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Headshot of Emily Lakdawalla

Quick Chang'e 3 and Mars Orbiter Mission updates

Posted by Emily Lakdawalla

11-12-2013 11:01 CST

Topics: Mars Orbiter Mission (MOM), mission status, Chang'E program

Two quick status updates on planetary missions:

Chang'e 3 is one step closer to the Moon. When it entered lunar orbit a few days ago, it entered a 100-kilometer circular orbit. At 13:20 UTC yesterday it fired its rocket while on the far side of the Moon to lower the orbit periapsis to 15 kilometers. Over the coming few days, its orbit will walk westward with respect to the lunar surface, placing the spacecraft in position for its descent to the surface at 15:22 UT (7:22 PT) on December 14.

Chang'e 3 lowers its orbit


Chang'e 3 lowers its orbit

Meanwhile, India's Mars Orbiter Mission has just performed a trajectory correction maneuver that trims its course toward Mars. It required a 44-second firing of its maneuvering thrusters, not its main engine, and the maneuver reportedly went well. It has much farther to fly than Chang'e 3 does, of course -- arrival is still next year, September of 2014. I don't always write about trajectory correction maneuvers for missions -- they're pretty routine on deep space missions these days -- but commanding a spacecraft that's already far from Earth is new territory for India, so everything that Mars Orbiter Mission accomplishes from here on out is a newsworthy first for them.

Mars Orbiter Mission corrects its trajectory

Baiju Raj

Mars Orbiter Mission corrects its trajectory
Artist's concept of India's Mars Orbiter Mission (MOM) conducting a Trajectory Correction Maneuver (TCM).

See other posts from December 2013


Or read more blog entries about: Mars Orbiter Mission (MOM), mission status, Chang'E program


Shreerang Kaulgi: 12/11/2013 12:17 CST

What would be the size of a backyard (or terrace) telescope or a binocular to be able to see chang'e 3 or other moon missions on the moon's surface?

Kimmo Rouvari: 12/11/2013 12:36 CST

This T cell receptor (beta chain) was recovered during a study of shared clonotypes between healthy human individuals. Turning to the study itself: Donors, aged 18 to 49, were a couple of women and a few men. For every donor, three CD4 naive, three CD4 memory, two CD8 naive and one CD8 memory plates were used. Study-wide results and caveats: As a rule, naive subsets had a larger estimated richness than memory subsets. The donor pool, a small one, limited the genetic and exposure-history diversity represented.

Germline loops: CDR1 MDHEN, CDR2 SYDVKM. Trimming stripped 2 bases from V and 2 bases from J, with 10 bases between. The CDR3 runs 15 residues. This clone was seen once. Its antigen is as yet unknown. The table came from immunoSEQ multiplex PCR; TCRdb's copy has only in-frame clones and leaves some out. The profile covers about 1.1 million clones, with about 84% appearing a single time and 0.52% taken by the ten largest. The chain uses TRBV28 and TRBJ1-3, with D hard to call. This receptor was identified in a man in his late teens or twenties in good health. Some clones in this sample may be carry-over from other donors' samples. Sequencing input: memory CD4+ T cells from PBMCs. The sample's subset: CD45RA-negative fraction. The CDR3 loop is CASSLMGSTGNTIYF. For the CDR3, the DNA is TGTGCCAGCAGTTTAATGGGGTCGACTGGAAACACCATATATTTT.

Hi Emily, Why wasn't there any talk about Juno's Earth flyby anomalous speed increase? Why didn't you ask about it? You at least asked one question.

Enzo: 12/11/2013 05:34 CST

@Shreerang, I'm not sure what is the size of Chang'e 3 but I assume that to see it as more than one pixel, you would need a resolution of ~30 cm. From Earth, this means a telescope of about ~500 m diameter. Even if you had such huge telescope, then there's the atmosphere to ruin it all for you.

Messy: 12/12/2013 11:10 CST

When was the last soft landing on the Moon? I know there have been orbiters from time to time in recent years, but AFAIK, the last lander was a Soviet Luna probe back in the middle 70s. Am I wrong?

Emily Lakdawalla: 12/12/2013 03:41 CST

Sheerang: As Enzo pointed out, no backyard telescope is large enough. Lunar Reconnaissance Orbiter should be able to see them though, and plans to image the landing site. Kimmo: Sorry, that's not something I'm interested in. Messy: You are not wrong!

SOdendahl: 12/13/2013 07:08 CST

LRO will be attempting to collect spectrographic data from the LAMP instrument as close to the landing time as possible, primarily to see the rocket plume and the dust kicked up from the landing. The camera will image the lander some time after the landing, but even at the spectacular resolution of the LRO Camera, there probably won't be much more than a blur to see.

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